Nitish Kumar had slowly banished all of that and hung a placard at the entrance: Man at Work, Do Not Disturb. You entered if you had business, else you had no business entering. There’s a dedicated weekly hour for prayer, petition and contact, the rest of the time 1 Aney Marg’s gates open strictly by appointment. Detractors, even within his fold, tell you Nitish is paying a price for turning ‘unapproachable’, but the man himself is persuaded of the virtues of the new order. ‘Why have a mela all the time? The chief minister of a state has work to do, people eventually understand and respect that. I seldom refuse people who come with work, this is the home and workplace of the chief minister, not some political akhara,’ he said to me when I asked him if he was cutting himself off. Laloo was the opposite, but that was a distinction Nitish only implicitly suggested.
Just before setting out on that trip across Bihar, I went to see Nitish for an interview. He sat solitary under a thatched gazebo on the lawns of his official bungalow, a cordless phone and a tumbler of water by his side, bifocals low on the ridge of his nose, bearing down quizzically on paperwork. That made rare sight for a whole generation of Biharis. When had they last seen their chief minister reading files? He tore himself away from the files as we approached: ‘So?’
So? Five years gone, elections upon him, what was to come?
‘Dekhiye,’ he reflected calmly, surveying the clipped lawns and their pretty trim of flowerbeds, ‘Badlaav toh aaya hai Bihar mein, aur woh chunav mein dikhega, mujhe koi chinta nahin hai.’ . . . Let’s see, changes have certainly happened in Bihar, and they will show in the elections, I am not worried at all.
Did it worry him that he was under a heap of praise unprecedented for a Bihar chief minister?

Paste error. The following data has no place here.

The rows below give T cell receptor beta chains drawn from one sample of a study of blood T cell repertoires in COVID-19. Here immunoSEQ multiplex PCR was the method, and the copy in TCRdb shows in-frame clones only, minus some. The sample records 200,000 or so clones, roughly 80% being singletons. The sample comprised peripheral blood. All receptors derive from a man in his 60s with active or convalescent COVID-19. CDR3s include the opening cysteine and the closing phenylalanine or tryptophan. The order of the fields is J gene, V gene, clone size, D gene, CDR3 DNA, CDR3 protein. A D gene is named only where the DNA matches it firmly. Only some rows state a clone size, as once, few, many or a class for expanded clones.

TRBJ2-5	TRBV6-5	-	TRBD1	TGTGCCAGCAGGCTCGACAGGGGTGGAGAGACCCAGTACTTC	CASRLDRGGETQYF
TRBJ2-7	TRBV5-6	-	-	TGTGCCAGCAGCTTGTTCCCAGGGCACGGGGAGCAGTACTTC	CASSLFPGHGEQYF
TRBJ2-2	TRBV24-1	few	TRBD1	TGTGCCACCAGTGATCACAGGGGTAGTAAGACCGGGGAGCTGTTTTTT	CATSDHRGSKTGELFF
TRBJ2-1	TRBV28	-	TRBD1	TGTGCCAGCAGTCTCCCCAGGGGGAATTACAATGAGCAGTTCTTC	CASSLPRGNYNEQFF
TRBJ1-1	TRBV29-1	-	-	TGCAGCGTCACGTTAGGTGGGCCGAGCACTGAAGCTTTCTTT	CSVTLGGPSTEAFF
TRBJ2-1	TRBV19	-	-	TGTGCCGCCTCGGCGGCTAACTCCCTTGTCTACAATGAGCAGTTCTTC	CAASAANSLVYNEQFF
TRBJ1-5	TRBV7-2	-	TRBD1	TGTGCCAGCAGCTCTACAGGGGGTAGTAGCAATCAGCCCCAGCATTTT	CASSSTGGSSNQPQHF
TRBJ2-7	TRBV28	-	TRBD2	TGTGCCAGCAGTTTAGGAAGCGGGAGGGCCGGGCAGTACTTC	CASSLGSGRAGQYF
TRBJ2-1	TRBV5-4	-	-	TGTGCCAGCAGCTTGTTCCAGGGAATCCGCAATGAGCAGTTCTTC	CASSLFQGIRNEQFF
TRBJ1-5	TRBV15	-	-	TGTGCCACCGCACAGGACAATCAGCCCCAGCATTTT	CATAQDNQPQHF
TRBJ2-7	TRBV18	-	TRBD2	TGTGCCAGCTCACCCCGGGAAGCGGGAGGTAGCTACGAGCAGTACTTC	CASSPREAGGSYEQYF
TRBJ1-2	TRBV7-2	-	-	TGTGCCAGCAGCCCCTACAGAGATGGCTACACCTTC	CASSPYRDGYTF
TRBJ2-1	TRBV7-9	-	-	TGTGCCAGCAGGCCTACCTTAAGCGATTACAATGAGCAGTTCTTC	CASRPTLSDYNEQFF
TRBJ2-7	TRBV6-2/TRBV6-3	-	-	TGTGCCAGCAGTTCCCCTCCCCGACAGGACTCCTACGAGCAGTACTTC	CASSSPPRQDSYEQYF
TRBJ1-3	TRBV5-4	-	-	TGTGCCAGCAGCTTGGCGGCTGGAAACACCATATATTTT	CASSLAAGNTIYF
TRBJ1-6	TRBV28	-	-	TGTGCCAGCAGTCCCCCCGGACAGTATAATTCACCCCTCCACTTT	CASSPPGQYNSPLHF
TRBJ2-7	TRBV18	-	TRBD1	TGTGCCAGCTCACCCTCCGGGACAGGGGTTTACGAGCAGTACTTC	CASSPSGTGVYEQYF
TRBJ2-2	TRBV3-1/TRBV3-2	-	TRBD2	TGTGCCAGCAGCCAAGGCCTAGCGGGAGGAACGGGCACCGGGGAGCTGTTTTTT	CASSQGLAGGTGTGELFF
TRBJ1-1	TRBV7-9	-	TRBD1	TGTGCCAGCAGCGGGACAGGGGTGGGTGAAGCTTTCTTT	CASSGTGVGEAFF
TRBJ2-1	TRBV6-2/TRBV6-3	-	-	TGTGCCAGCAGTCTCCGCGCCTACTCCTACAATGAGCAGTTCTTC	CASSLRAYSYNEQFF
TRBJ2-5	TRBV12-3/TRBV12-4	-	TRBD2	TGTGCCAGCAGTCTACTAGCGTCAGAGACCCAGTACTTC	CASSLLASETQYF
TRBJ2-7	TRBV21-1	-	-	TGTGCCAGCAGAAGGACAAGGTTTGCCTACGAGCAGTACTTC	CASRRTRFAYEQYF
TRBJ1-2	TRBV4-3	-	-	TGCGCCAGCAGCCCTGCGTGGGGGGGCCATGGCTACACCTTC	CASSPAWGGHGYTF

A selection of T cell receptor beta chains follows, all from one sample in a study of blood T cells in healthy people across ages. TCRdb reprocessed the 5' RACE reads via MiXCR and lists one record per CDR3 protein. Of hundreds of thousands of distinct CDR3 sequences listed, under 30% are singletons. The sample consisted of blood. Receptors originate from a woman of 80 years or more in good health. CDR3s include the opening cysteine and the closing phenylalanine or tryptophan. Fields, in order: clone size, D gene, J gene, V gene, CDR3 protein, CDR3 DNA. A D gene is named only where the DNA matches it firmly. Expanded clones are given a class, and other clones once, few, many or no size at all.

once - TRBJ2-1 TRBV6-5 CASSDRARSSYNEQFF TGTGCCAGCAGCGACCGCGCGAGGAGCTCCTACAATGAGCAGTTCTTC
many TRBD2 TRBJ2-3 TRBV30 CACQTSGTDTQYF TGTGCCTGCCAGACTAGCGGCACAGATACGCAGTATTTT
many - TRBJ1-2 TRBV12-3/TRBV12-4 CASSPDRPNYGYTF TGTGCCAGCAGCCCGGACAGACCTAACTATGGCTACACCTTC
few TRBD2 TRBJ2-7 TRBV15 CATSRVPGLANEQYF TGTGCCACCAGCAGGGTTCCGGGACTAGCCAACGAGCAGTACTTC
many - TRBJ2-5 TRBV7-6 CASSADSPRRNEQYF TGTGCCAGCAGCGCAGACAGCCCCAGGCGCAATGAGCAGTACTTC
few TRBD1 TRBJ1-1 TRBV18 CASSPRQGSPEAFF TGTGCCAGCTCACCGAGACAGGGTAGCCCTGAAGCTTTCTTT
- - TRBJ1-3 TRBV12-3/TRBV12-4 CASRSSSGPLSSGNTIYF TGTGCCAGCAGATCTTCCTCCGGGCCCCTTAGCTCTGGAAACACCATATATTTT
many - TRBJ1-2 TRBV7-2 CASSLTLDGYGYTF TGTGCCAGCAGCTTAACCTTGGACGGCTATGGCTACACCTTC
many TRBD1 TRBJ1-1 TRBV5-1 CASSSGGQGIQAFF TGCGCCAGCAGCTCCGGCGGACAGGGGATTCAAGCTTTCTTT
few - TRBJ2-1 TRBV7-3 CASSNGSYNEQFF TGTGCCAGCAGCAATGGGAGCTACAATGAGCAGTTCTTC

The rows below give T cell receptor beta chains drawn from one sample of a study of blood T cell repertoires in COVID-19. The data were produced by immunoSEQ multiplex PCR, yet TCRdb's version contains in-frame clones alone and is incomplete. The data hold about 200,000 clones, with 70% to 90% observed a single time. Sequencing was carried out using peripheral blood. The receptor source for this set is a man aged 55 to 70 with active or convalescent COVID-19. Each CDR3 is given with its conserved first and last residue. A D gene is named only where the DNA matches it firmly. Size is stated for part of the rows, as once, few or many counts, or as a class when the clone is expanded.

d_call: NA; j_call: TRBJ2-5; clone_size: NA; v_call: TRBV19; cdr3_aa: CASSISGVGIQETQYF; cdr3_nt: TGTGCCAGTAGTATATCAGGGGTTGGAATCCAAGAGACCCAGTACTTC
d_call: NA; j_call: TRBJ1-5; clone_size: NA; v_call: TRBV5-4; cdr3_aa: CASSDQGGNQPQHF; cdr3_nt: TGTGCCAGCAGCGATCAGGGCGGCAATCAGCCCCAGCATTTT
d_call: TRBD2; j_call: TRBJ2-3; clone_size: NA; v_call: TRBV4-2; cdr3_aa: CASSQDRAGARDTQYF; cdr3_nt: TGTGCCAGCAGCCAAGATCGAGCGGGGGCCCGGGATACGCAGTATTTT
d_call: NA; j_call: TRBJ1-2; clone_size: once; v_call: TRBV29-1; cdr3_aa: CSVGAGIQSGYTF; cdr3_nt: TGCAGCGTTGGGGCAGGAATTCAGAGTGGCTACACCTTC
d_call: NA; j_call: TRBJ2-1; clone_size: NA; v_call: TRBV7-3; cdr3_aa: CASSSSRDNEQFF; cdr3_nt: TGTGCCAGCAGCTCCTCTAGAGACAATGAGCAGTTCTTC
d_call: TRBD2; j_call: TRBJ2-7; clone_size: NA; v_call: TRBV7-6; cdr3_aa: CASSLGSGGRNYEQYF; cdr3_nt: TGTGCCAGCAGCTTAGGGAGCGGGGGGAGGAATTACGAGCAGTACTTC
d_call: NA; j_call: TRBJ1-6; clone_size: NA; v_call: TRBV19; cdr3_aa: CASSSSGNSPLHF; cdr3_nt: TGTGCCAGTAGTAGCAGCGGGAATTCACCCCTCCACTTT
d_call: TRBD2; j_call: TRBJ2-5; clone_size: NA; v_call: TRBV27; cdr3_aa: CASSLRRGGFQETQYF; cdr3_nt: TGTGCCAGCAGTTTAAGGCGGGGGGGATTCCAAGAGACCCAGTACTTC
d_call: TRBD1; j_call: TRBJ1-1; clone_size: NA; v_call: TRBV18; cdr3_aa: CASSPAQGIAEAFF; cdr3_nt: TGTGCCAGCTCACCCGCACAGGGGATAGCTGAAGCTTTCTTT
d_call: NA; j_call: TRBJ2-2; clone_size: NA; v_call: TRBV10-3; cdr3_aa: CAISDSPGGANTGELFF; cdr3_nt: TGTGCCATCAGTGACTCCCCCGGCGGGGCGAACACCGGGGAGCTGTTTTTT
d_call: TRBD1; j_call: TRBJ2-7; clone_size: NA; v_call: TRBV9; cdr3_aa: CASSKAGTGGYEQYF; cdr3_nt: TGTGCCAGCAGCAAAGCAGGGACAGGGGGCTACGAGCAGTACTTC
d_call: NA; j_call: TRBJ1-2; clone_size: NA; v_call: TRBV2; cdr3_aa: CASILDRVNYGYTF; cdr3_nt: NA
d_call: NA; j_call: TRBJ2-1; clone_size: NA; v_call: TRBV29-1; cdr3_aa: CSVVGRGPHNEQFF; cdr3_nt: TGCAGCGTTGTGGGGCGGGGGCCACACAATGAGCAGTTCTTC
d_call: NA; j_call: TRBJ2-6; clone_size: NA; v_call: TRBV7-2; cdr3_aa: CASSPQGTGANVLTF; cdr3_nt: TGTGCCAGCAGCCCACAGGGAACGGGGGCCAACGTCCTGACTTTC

‘It’s a mixed feeling,’ he replied, ‘I am humbled and encouraged by the praise, I am happy that Bihar is getting positive attention. But equally, I feel the pressure. Too much remains to be done, and there is a moral and psychological responsibility to carry on from here. We have just begun. The praise is a warning to remain alert to tasks.’
I then asked him what to him was his core achievement in the first five years that he had ruled the state. He paused, and then he said: ‘I sense that there is something in Bihar today that goes above all this, there is a new hope and pride, there is a sentiment that I can only call a new Bihari sentiment, a new consciousness. And that is a feeling that will not allow itself to be derailed or defeated. There is no anti-government sentiment, there is a pro-government sentiment. There is no tension in society, sukoon hai . . . there’s social peace. And that is riding on the hope that things can change for the better. People don’t want a return to the past. Lakdi ki handi dobara aag par nahin charhti . . . A wooden pot cannot be put on the stove twice. There is a new Bihari identity that has emerged above caste and religion.’
Did it not worry him, though, that the BJP was his ally in politics and government, a party widely perceived as communally divisive, a party he himself had fought for the better part of his career?
At that time Nitish belittled the question, swatted it like some irksome fly. ‘You make an unnecessary phantom of the BJP. Where have they interfered, or been able to. I have a distinctly pro-minority agenda and I have implemented it wholesomely. We are opening a chapter of the Aligarh Muslim University, we have punished the guilty of the Bhagalpur riots, we have special reservation and welfare schemes only aimed at Muslims. Who has come in the way of that? Nobody. The BJP has its own agenda but in Bihar we run the government on the basis of an agreed common minimum programme of which minority welfare is a critical part. Where have I given any hint I will allow the BJP to compromise my secularism?’